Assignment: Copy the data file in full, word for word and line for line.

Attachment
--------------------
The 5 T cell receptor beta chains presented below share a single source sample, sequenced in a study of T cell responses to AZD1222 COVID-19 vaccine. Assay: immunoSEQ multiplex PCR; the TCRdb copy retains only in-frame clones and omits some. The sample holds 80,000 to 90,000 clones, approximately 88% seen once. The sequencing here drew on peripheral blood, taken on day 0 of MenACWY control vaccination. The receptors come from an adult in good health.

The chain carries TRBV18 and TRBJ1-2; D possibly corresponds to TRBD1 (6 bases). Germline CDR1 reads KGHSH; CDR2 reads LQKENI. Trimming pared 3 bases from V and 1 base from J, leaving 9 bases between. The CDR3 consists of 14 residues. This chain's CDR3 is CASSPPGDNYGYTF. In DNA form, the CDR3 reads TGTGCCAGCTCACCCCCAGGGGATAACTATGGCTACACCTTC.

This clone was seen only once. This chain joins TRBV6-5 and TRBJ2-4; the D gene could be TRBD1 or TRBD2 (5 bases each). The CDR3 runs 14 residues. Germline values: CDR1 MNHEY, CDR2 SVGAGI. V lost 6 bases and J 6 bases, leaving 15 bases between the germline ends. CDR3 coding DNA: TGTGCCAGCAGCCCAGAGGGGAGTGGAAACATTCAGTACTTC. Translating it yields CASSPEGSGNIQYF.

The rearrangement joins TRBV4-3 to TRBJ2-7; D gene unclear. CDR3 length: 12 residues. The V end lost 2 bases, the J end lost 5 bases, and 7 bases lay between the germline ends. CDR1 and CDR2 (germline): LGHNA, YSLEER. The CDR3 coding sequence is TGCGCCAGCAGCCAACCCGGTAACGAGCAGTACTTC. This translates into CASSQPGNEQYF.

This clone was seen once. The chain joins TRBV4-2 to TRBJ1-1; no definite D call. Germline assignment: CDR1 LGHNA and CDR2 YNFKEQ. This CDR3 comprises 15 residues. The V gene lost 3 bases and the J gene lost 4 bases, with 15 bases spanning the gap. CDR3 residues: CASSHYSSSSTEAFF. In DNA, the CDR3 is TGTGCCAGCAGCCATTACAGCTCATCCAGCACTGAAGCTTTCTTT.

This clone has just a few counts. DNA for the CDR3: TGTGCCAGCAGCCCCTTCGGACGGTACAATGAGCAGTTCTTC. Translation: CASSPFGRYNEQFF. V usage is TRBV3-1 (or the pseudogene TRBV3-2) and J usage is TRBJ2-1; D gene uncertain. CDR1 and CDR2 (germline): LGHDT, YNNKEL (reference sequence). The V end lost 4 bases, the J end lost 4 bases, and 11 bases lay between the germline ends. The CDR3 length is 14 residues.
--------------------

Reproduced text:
The 5 T cell receptor beta chains presented below share a single source sample, sequenced in a study of T cell responses to AZD1222 COVID-19 vaccine. Assay: immunoSEQ multiplex PCR; the TCRdb copy retains only in-frame clones and omits some. The sample holds 80,000 to 90,000 clones, approximately 88% seen once. The sequencing here drew on peripheral blood, taken on day 0 of MenACWY control vaccination. The receptors come from an adult in good health.

The chain carries TRBV18 and TRBJ1-2; D possibly corresponds to TRBD1 (6 bases). Germline CDR1 reads KGHSH; CDR2 reads LQKENI. Trimming pared 3 bases from V and 1 base from J, leaving 9 bases between. The CDR3 consists of 14 residues. This chain's CDR3 is CASSPPGDNYGYTF. In DNA form, the CDR3 reads TGTGCCAGCTCACCCCCAGGGGATAACTATGGCTACACCTTC.

This clone was seen only once. This chain joins TRBV6-5 and TRBJ2-4; the D gene could be TRBD1 or TRBD2 (5 bases each). The CDR3 runs 14 residues. Germline values: CDR1 MNHEY, CDR2 SVGAGI. V lost 6 bases and J 6 bases, leaving 15 bases between the germline ends. CDR3 coding DNA: TGTGCCAGCAGCCCAGAGGGGAGTGGAAACATTCAGTACTTC. Translating it yields CASSPEGSGNIQYF.

The rearrangement joins TRBV4-3 to TRBJ2-7; D gene unclear. CDR3 length: 12 residues. The V end lost 2 bases, the J end lost 5 bases, and 7 bases lay between the germline ends. CDR1 and CDR2 (germline): LGHNA, YSLEER. The CDR3 coding sequence is TGCGCCAGCAGCCAACCCGGTAACGAGCAGTACTTC. This translates into CASSQPGNEQYF.

This clone was seen once. The chain joins TRBV4-2 to TRBJ1-1; no definite D call. Germline assignment: CDR1 LGHNA and CDR2 YNFKEQ. This CDR3 comprises 15 residues. The V gene lost 3 bases and the J gene lost 4 bases, with 15 bases spanning the gap. CDR3 residues: CASSHYSSSSTEAFF. In DNA, the CDR3 is TGTGCCAGCAGCCATTACAGCTCATCCAGCACTGAAGCTTTCTTT.

This clone has just a few counts. DNA for the CDR3: TGTGCCAGCAGCCCCTTCGGACGGTACAATGAGCAGTTCTTC. Translation: CASSPFGRYNEQFF. V usage is TRBV3-1 (or the pseudogene TRBV3-2) and J usage is TRBJ2-1; D gene uncertain. CDR1 and CDR2 (germline): LGHDT, YNNKEL (reference sequence). The V end lost 4 bases, the J end lost 4 bases, and 11 bases lay between the germline ends. The CDR3 length is 14 residues.